How much more undiscovered material is out there is open to debate. Malden and Molesworth believe that overseas stations have probably been exhausted for material, and enough press has been devoted to the search for Doctor Who episodes over the decades that any private collectors have likely already come forward. But Morris thinks there’s more to be unearthed in the Middle East and Africa; Fiddy continues to have enough material for his screenings, with bits and pieces of the BBC’s history rematerializing all the time.

“We want to find things for cultural value, for what it tells us about the past,” he says. “The more witnesses you’ve got, the more accurate you can be.” Fiddy’s holy grail of sorts remains Madhouse on Castle Street, a 1963 film starring Bob Dylan.

Today, it’s inconceivable HBO would scrap a Game of Thrones episode after two airings. But 50 years ago, television was simply a diversion that wasn’t supposed to endure. “Television is such an important part of reflecting our society,” Malden says. “I don’t think we should ever give up looking.”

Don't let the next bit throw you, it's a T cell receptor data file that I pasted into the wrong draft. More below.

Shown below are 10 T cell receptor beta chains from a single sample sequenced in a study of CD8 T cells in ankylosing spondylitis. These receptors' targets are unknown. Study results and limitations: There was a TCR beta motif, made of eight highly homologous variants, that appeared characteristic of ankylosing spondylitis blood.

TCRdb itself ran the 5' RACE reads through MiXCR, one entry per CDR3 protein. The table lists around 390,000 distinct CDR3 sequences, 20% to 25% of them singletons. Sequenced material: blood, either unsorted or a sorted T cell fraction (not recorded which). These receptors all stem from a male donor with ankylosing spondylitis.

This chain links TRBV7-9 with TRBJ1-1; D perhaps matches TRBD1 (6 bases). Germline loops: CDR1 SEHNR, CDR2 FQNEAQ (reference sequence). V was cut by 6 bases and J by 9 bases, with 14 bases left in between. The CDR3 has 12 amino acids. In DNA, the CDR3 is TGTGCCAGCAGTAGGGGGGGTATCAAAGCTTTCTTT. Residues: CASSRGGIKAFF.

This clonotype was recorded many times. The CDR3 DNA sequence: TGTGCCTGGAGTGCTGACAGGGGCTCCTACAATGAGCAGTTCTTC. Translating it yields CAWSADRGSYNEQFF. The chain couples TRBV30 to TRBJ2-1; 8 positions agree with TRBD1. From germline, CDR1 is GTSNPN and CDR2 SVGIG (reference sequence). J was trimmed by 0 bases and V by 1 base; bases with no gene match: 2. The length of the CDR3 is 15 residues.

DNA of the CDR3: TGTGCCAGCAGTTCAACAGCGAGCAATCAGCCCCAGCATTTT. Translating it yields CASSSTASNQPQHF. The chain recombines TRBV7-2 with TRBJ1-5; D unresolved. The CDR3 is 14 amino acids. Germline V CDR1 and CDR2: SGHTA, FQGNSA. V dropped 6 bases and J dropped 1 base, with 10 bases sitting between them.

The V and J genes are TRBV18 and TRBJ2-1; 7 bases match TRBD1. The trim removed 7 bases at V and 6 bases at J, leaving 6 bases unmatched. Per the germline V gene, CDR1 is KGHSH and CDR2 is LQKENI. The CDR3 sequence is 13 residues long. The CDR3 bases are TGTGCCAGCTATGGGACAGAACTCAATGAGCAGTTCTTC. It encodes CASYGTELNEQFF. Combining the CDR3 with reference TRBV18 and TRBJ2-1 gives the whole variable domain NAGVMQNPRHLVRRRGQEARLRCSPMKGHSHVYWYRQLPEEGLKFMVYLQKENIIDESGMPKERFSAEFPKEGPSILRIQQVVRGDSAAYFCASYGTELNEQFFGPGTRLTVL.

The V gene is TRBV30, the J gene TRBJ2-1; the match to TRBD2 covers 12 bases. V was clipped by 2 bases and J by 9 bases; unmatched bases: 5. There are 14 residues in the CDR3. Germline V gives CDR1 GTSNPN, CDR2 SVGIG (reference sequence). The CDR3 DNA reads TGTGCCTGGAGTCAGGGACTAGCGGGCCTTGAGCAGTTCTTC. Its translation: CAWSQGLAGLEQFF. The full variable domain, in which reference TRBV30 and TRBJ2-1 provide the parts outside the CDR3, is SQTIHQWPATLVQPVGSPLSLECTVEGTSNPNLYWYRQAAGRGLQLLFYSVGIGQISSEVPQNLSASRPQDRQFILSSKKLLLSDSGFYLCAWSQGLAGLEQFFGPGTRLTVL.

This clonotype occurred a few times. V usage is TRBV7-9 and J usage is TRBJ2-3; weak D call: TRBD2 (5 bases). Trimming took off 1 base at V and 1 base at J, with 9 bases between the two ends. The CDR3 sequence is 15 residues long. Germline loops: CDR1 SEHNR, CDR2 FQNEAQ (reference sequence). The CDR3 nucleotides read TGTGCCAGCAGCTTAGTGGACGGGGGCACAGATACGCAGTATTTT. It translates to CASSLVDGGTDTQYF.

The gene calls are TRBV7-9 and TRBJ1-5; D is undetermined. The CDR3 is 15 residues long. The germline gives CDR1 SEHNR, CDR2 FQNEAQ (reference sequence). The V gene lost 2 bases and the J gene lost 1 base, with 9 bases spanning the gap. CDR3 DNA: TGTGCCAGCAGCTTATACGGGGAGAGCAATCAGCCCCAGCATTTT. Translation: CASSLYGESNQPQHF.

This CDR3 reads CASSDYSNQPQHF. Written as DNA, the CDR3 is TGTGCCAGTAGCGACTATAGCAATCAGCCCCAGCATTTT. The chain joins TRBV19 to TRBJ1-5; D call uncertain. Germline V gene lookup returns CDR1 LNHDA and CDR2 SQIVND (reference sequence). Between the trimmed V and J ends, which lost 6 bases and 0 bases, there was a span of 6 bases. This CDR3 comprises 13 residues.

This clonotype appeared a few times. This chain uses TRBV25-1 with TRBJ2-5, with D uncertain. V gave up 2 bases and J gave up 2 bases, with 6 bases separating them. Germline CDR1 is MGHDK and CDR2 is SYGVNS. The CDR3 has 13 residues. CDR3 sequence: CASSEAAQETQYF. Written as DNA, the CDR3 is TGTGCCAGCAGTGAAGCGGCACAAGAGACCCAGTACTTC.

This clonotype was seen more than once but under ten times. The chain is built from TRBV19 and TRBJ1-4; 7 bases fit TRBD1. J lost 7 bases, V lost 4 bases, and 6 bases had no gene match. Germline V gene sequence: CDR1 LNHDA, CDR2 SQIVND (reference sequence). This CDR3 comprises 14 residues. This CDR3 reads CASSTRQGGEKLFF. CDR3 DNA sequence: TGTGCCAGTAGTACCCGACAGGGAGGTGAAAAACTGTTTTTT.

Additional Sources: Wiped! Doctor Who’s Missing Episodes

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© TM & DC Comics/Warner Bros. Entertainment Inc.
19 Surprising Facts About The Dark Knight
© TM & DC Comics/Warner Bros. Entertainment Inc.
© TM & DC Comics/Warner Bros. Entertainment Inc.

Christopher Nolan didn’t set out to make sequels. As the director of hit thrillers like Memento and Insomnia, his personal style never seemed to mesh with the idea of helming a mega-franchise. After reenvisioning the Caped Crusader with 2005’s Batman Begins, though, Nolan couldn’t stop thinking about how his version of Batman would respond to the introduction of The Joker. The result was The Dark Knight, a hyper-real exploration of how chaos shakes up the mission of the righteous, complete with huge stars, incredible stunts, and an Oscar-winning performance by the late Heath Ledger. To revisit this landmark movie, which was released 10 years ago, here are 19 fascinating facts about The Dark Knight.

1. IT HAS MANY COMIC BOOK INSPIRATIONS.

While it doesn’t adapt any one specific story to the screen, The Dark Knight did draw inspiration from several specific Batman stories in the pages of DC Comics. When researching and writing the film, director Christopher Nolan and his brother, co-writer Jonathan Nolan, specifically went back to The Joker’s very first appearance in 1940’s Batman #1 in search of how best to introduce the character. Co-writer David S. Goyer, himself a DC Comics contributor, also cites the classic stories The Long Halloween, The Dark Knight Returns, and The Killing Joke as keys to his research, with elements from each making their way into the film.